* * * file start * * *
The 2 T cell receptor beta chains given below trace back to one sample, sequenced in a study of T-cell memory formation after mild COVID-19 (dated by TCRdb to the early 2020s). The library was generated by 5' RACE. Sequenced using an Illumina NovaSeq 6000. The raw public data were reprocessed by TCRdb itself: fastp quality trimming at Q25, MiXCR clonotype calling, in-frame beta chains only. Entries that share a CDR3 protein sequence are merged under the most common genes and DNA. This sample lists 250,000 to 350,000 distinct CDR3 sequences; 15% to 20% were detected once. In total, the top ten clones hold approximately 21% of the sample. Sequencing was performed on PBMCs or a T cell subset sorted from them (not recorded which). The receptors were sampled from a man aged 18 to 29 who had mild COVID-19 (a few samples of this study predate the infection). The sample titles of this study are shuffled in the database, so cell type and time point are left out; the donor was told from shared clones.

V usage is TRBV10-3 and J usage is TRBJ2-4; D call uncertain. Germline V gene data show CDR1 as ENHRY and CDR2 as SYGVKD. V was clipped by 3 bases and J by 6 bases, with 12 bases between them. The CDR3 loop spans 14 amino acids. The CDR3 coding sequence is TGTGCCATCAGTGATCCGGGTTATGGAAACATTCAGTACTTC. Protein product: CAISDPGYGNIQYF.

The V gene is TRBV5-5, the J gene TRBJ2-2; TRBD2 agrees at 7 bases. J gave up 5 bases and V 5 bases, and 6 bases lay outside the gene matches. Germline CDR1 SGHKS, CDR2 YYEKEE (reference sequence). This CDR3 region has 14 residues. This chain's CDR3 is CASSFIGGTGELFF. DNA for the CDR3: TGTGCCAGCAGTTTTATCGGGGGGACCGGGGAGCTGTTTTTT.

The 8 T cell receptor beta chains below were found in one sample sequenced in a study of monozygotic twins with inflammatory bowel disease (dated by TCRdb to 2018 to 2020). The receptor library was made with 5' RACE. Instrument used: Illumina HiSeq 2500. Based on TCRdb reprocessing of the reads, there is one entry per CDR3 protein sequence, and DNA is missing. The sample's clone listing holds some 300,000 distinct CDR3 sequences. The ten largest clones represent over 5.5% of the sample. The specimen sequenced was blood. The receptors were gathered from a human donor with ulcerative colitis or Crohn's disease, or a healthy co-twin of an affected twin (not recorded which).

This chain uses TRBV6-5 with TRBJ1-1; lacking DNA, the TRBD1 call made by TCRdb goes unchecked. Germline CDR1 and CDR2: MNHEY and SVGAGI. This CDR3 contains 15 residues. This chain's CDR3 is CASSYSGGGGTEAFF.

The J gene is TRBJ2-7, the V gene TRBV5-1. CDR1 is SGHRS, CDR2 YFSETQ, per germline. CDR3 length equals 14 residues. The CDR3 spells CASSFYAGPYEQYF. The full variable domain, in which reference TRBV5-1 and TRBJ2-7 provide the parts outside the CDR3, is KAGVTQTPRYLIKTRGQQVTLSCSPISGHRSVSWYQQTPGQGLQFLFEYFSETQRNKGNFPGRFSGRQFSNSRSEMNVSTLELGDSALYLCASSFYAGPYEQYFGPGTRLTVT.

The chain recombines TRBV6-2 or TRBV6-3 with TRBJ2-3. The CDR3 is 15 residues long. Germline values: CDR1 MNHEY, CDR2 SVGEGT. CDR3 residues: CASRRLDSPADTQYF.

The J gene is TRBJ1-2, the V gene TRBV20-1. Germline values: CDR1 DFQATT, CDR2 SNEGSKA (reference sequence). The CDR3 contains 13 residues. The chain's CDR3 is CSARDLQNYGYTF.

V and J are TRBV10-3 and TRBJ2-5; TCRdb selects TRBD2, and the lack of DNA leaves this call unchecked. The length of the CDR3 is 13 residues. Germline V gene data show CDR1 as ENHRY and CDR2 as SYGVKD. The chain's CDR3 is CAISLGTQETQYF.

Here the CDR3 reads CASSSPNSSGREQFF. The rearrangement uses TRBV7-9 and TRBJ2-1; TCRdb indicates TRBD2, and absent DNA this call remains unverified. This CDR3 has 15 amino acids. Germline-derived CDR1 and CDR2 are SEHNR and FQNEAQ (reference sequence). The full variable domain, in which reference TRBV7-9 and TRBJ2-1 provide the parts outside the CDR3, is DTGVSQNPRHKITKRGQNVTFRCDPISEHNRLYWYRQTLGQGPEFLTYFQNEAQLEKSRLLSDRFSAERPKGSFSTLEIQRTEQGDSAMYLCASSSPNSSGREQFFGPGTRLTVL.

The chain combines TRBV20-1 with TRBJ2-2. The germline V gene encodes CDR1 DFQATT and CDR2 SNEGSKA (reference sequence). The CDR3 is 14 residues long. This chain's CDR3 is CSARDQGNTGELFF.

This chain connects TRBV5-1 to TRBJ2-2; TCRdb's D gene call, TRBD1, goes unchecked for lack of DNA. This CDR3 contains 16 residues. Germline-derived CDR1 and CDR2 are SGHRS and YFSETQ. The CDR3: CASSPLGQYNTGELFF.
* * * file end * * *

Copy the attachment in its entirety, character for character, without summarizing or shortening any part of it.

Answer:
The 2 T cell receptor beta chains given below trace back to one sample, sequenced in a study of T-cell memory formation after mild COVID-19 (dated by TCRdb to the early 2020s). The library was generated by 5' RACE. Sequenced using an Illumina NovaSeq 6000. The raw public data were reprocessed by TCRdb itself: fastp quality trimming at Q25, MiXCR clonotype calling, in-frame beta chains only. Entries that share a CDR3 protein sequence are merged under the most common genes and DNA. This sample lists 250,000 to 350,000 distinct CDR3 sequences; 15% to 20% were detected once. In total, the top ten clones hold approximately 21% of the sample. Sequencing was performed on PBMCs or a T cell subset sorted from them (not recorded which). The receptors were sampled from a man aged 18 to 29 who had mild COVID-19 (a few samples of this study predate the infection). The sample titles of this study are shuffled in the database, so cell type and time point are left out; the donor was told from shared clones.

V usage is TRBV10-3 and J usage is TRBJ2-4; D call uncertain. Germline V gene data show CDR1 as ENHRY and CDR2 as SYGVKD. V was clipped by 3 bases and J by 6 bases, with 12 bases between them. The CDR3 loop spans 14 amino acids. The CDR3 coding sequence is TGTGCCATCAGTGATCCGGGTTATGGAAACATTCAGTACTTC. Protein product: CAISDPGYGNIQYF.

The V gene is TRBV5-5, the J gene TRBJ2-2; TRBD2 agrees at 7 bases. J gave up 5 bases and V 5 bases, and 6 bases lay outside the gene matches. Germline CDR1 SGHKS, CDR2 YYEKEE (reference sequence). This CDR3 region has 14 residues. This chain's CDR3 is CASSFIGGTGELFF. DNA for the CDR3: TGTGCCAGCAGTTTTATCGGGGGGACCGGGGAGCTGTTTTTT.

The 8 T cell receptor beta chains below were found in one sample sequenced in a study of monozygotic twins with inflammatory bowel disease (dated by TCRdb to 2018 to 2020). The receptor library was made with 5' RACE. Instrument used: Illumina HiSeq 2500. Based on TCRdb reprocessing of the reads, there is one entry per CDR3 protein sequence, and DNA is missing. The sample's clone listing holds some 300,000 distinct CDR3 sequences. The ten largest clones represent over 5.5% of the sample. The specimen sequenced was blood. The receptors were gathered from a human donor with ulcerative colitis or Crohn's disease, or a healthy co-twin of an affected twin (not recorded which).

This chain uses TRBV6-5 with TRBJ1-1; lacking DNA, the TRBD1 call made by TCRdb goes unchecked. Germline CDR1 and CDR2: MNHEY and SVGAGI. This CDR3 contains 15 residues. This chain's CDR3 is CASSYSGGGGTEAFF.

The J gene is TRBJ2-7, the V gene TRBV5-1. CDR1 is SGHRS, CDR2 YFSETQ, per germline. CDR3 length equals 14 residues. The CDR3 spells CASSFYAGPYEQYF. The full variable domain, in which reference TRBV5-1 and TRBJ2-7 provide the parts outside the CDR3, is KAGVTQTPRYLIKTRGQQVTLSCSPISGHRSVSWYQQTPGQGLQFLFEYFSETQRNKGNFPGRFSGRQFSNSRSEMNVSTLELGDSALYLCASSFYAGPYEQYFGPGTRLTVT.

The chain recombines TRBV6-2 or TRBV6-3 with TRBJ2-3. The CDR3 is 15 residues long. Germline values: CDR1 MNHEY, CDR2 SVGEGT. CDR3 residues: CASRRLDSPADTQYF.

The J gene is TRBJ1-2, the V gene TRBV20-1. Germline values: CDR1 DFQATT, CDR2 SNEGSKA (reference sequence). The CDR3 contains 13 residues. The chain's CDR3 is CSARDLQNYGYTF.

V and J are TRBV10-3 and TRBJ2-5; TCRdb selects TRBD2, and the lack of DNA leaves this call unchecked. The length of the CDR3 is 13 residues. Germline V gene data show CDR1 as ENHRY and CDR2 as SYGVKD. The chain's CDR3 is CAISLGTQETQYF.

Here the CDR3 reads CASSSPNSSGREQFF. The rearrangement uses TRBV7-9 and TRBJ2-1; TCRdb indicates TRBD2, and absent DNA this call remains unverified. This CDR3 has 15 amino acids. Germline-derived CDR1 and CDR2 are SEHNR and FQNEAQ (reference sequence). The full variable domain, in which reference TRBV7-9 and TRBJ2-1 provide the parts outside the CDR3, is DTGVSQNPRHKITKRGQNVTFRCDPISEHNRLYWYRQTLGQGPEFLTYFQNEAQLEKSRLLSDRFSAERPKGSFSTLEIQRTEQGDSAMYLCASSSPNSSGREQFFGPGTRLTVL.

The chain combines TRBV20-1 with TRBJ2-2. The germline V gene encodes CDR1 DFQATT and CDR2 SNEGSKA (reference sequence). The CDR3 is 14 residues long. This chain's CDR3 is CSARDQGNTGELFF.

This chain connects TRBV5-1 to TRBJ2-2; TCRdb's D gene call, TRBD1, goes unchecked for lack of DNA. This CDR3 contains 16 residues. Germline-derived CDR1 and CDR2 are SGHRS and YFSETQ. The CDR3: CASSPLGQYNTGELFF.